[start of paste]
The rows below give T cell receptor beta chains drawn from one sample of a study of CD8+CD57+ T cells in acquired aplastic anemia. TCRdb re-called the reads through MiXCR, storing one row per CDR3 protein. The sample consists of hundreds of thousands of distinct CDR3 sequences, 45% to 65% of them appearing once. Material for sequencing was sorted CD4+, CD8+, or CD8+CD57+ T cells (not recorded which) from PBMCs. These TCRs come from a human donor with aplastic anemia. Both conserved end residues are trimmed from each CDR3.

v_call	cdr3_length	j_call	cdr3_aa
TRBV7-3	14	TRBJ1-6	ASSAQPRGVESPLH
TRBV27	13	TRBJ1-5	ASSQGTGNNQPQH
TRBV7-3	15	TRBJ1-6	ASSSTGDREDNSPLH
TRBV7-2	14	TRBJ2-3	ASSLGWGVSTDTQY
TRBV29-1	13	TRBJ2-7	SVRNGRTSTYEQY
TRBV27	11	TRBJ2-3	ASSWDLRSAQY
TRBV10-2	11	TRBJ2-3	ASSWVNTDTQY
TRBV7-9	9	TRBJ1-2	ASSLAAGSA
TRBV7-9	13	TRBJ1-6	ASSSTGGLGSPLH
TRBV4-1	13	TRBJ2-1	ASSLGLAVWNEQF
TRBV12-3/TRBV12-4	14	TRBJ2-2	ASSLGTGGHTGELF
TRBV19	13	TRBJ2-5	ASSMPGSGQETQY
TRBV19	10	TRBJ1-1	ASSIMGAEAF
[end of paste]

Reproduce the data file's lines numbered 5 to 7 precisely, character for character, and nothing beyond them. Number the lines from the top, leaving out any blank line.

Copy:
TRBV7-3	15	TRBJ1-6	ASSSTGDREDNSPLH
TRBV7-2	14	TRBJ2-3	ASSLGWGVSTDTQY
TRBV29-1	13	TRBJ2-7	SVRNGRTSTYEQY